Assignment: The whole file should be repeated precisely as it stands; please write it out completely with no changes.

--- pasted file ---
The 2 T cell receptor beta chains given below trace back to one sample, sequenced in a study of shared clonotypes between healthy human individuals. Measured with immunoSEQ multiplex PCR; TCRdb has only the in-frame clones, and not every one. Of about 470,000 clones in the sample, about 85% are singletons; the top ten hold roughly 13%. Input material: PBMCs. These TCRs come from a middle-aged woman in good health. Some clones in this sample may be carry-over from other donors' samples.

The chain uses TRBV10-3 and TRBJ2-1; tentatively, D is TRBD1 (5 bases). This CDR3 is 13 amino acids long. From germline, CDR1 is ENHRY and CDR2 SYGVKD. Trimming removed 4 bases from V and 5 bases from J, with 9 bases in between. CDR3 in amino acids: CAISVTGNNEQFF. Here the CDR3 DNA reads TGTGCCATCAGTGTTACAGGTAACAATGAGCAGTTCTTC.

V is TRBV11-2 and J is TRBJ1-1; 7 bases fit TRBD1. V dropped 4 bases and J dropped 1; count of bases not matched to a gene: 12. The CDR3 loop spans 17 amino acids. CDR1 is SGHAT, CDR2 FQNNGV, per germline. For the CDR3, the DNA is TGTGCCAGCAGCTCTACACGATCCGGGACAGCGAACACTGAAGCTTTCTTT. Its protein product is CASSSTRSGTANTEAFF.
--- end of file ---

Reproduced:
The 2 T cell receptor beta chains given below trace back to one sample, sequenced in a study of shared clonotypes between healthy human individuals. Measured with immunoSEQ multiplex PCR; TCRdb has only the in-frame clones, and not every one. Of about 470,000 clones in the sample, about 85% are singletons; the top ten hold roughly 13%. Input material: PBMCs. These TCRs come from a middle-aged woman in good health. Some clones in this sample may be carry-over from other donors' samples.

The chain uses TRBV10-3 and TRBJ2-1; tentatively, D is TRBD1 (5 bases). This CDR3 is 13 amino acids long. From germline, CDR1 is ENHRY and CDR2 SYGVKD. Trimming removed 4 bases from V and 5 bases from J, with 9 bases in between. CDR3 in amino acids: CAISVTGNNEQFF. Here the CDR3 DNA reads TGTGCCATCAGTGTTACAGGTAACAATGAGCAGTTCTTC.

V is TRBV11-2 and J is TRBJ1-1; 7 bases fit TRBD1. V dropped 4 bases and J dropped 1; count of bases not matched to a gene: 12. The CDR3 loop spans 17 amino acids. CDR1 is SGHAT, CDR2 FQNNGV, per germline. For the CDR3, the DNA is TGTGCCAGCAGCTCTACACGATCCGGGACAGCGAACACTGAAGCTTTCTTT. Its protein product is CASSSTRSGTANTEAFF.